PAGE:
Exposure to the family dog and more siblings reduced the risk of babies developing egg allergies, according to a Melbourne study.
Allergy experts from Melbourne's Murdoch Childrens Research Institute studied more than 5000 babies and found those with young siblings and infants exposed to a dog inside the home were less likely to develop an allergic reaction to egg, News.com.au reported
According to the study published in the journal Allergy, food allergies now affect up to 10 per cent of babies.
It found 10.8 per cent of infants with no siblings were allergic to egg but as the number of brothers and sisters increased the incidence of egg allergy decreased.
Meanwhile, about 10 per cent of babies in households without a dog had an egg allergy compared to only six per cent of those with a dog.
Lead researcher Dr Jennifer Koplin said the risk of developing a food allergy seemed to be a combination of genetic and environmental factors.
She said the immune system evolved at a time when people were exposed to more bacteria in food and the water supply, and infections through crowding and larger families.
Dr Koplin said it was possible developing infants were now not exposed to the right environmental factors to teach their immune systems how to react appropriately.
"They are reacting inappropriately to something that they should be able to tolerate which is in this case, food allergens, or food proteins," Dr Koplin told a foreign news agency.
The research suggested the protective effect of a family dog on egg allergy could be due to exposure to endotoxin, a type of bacteria.
Dr Koplin said endotoxin stimulates the immune system to attack bad bacteria and in doing so, is distracted from attacking harmless things in the environment like foods.
The study also found babies with a family history of allergy and those with parents born in East Asian countries like China and Vietnam are at increased risk of egg allergy.
Dr Koplin said East Asian families, as well as being genetically at higher risk of food allergy, may be exposed to different bacteria in their home countries.
"When they migrate over here and the kids are born here, they don't have that same exposure that suppresses the development of allergy," she said.
"The research suggested the protective effect of a family dog on egg allergy could be due to exposure to endotoxin, a type of bacteria"
Speaking at the launch of a new outdoor education centre at Kings Park, Dr Roberts said the way children were being raised had changed more rapidly than any time in human history.
"Physical activity has always been about play outdoors, and this is being lost. There are many causes, but in the past two generations, the principal culprit has been electronic screen exposure," he said.
"The impact upon children of this cultural change is seen in their health and psychological development."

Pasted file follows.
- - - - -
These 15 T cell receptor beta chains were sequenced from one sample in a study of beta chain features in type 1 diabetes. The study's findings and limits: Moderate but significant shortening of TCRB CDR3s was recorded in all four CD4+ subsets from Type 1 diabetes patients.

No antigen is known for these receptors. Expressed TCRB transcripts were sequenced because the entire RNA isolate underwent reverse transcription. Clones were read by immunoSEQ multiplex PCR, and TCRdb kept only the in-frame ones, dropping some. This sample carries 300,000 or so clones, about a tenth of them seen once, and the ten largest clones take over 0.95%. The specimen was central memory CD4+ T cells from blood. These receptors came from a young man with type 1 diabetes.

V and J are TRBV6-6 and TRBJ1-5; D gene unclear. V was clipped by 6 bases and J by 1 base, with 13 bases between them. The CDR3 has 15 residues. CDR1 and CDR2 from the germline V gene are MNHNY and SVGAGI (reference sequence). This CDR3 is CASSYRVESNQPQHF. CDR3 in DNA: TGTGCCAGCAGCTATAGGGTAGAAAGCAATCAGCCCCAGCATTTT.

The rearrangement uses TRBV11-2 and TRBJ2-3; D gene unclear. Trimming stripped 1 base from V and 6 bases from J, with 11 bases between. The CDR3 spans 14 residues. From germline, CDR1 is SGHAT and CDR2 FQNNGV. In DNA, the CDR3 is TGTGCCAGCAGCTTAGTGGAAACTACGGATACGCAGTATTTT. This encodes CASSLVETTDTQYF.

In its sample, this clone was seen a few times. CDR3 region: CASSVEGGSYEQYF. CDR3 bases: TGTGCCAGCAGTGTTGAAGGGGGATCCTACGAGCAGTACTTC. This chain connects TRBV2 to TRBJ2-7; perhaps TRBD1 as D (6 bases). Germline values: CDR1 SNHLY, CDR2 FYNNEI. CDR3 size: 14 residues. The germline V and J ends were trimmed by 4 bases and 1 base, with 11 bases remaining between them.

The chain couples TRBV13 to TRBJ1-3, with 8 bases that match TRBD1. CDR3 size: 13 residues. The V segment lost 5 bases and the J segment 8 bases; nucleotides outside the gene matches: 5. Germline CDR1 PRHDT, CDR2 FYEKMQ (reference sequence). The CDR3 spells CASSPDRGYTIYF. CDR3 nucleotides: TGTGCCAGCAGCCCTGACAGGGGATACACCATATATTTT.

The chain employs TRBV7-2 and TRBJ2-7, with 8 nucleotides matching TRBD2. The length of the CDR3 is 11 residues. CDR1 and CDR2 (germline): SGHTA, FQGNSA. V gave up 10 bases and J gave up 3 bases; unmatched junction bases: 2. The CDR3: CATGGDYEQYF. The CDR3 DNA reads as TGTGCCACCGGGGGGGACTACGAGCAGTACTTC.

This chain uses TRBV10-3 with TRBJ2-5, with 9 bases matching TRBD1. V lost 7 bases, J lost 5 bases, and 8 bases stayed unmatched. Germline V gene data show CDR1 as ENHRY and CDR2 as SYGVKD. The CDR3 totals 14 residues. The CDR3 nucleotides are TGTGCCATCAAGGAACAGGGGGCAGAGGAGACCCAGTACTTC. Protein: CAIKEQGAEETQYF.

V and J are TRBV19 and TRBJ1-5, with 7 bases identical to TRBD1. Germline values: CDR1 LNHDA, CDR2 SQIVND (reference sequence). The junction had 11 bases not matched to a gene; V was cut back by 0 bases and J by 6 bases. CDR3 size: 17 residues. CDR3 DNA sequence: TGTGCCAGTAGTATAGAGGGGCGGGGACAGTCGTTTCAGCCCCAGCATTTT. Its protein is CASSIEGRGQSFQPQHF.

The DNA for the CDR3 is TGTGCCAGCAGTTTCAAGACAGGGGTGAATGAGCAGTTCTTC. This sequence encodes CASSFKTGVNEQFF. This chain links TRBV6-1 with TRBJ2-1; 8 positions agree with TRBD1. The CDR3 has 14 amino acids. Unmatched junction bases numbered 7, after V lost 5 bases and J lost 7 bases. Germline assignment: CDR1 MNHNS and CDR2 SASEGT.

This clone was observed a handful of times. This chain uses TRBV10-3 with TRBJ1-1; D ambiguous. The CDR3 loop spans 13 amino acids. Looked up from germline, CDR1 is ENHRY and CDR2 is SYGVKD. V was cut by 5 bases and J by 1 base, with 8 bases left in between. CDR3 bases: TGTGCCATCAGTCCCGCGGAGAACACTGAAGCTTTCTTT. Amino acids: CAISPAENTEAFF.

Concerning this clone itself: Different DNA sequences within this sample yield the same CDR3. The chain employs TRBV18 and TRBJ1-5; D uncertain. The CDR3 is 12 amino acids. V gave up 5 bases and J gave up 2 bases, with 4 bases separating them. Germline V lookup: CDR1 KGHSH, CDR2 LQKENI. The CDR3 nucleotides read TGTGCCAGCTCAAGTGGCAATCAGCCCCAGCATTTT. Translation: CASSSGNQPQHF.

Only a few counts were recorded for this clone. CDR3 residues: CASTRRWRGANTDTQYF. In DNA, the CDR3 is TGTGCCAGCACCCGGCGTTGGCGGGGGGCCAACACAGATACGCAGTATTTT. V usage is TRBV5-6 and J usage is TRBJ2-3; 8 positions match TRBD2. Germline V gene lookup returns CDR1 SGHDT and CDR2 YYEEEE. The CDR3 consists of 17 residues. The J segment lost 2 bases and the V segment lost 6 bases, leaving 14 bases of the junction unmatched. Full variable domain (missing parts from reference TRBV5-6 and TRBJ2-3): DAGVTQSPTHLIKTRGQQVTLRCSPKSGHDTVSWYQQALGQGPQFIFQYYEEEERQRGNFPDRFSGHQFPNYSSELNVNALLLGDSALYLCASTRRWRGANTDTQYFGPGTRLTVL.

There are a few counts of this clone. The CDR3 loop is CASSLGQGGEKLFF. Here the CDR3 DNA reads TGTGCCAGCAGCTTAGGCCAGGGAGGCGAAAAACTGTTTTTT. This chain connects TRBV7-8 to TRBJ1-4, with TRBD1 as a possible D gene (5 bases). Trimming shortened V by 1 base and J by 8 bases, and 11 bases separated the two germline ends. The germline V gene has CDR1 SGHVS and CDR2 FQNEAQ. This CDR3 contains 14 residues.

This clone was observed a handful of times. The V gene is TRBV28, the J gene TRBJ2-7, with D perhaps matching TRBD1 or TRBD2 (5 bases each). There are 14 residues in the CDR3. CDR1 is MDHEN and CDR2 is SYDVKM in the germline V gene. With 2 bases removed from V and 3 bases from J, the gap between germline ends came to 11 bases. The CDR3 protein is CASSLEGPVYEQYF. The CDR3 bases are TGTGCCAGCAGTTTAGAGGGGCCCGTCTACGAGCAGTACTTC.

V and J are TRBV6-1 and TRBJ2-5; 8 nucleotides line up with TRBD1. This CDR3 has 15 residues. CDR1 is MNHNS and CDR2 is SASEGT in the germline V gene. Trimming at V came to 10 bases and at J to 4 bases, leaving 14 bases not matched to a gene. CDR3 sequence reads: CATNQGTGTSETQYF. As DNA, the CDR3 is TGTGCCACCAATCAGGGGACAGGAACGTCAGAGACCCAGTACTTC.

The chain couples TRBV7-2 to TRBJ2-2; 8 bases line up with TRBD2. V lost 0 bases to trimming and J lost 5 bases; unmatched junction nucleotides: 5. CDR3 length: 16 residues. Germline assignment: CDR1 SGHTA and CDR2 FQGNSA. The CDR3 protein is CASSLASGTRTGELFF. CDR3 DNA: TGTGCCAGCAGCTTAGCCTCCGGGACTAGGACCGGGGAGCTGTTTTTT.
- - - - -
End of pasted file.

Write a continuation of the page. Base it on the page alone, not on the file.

Dr Roberts, a consultant paediatrician and former Australian Medical Association WA branch president, said the trend became evident when he asked children to make three "magic wishes" when taking a medical history.
"With alarming regularity, they devote at least two and often all three wishes to electronic screens," he said.
"Likewise there is a television in every second child's bedroom, and then the ubiquitous hand-held device to help them tolerate the perceived boredom of the still, the quiet times."
He said while children from previous generations discovered the natural world as a virtue of childhood, "that is no longer the case, and for our culture, it probably will never be rediscovered."
"And attempts to simply wind the clock back to the childhood experience so many of us enjoyed is simply unattainable," he said.
Dr Roberts said society must find new ways to enable children to engage with the outdoors, and said the new facilities at Kings Park were a "good start."
The education centre includes 20 "living classrooms", such as tree logs for seating under shady trees, a jetty in the Water Corporation Wetland and a concrete-lined fire pit facility for Aboriginal story telling.
A report from the University of WA, commissioned last year for the state government, found electronic screen use, such as watching television or DVDs, and using computers, video games and portable devices, was the most common leisure activity of youth in Australia.
It found a large majority of children and adolescents in Australia exceed the recommended maximum of two hours a day of screen use for leisure, and the reduction in time spent outdoors was resulting in negative outcomes, such as obesity, poor sleep habits, loneliness and depression.
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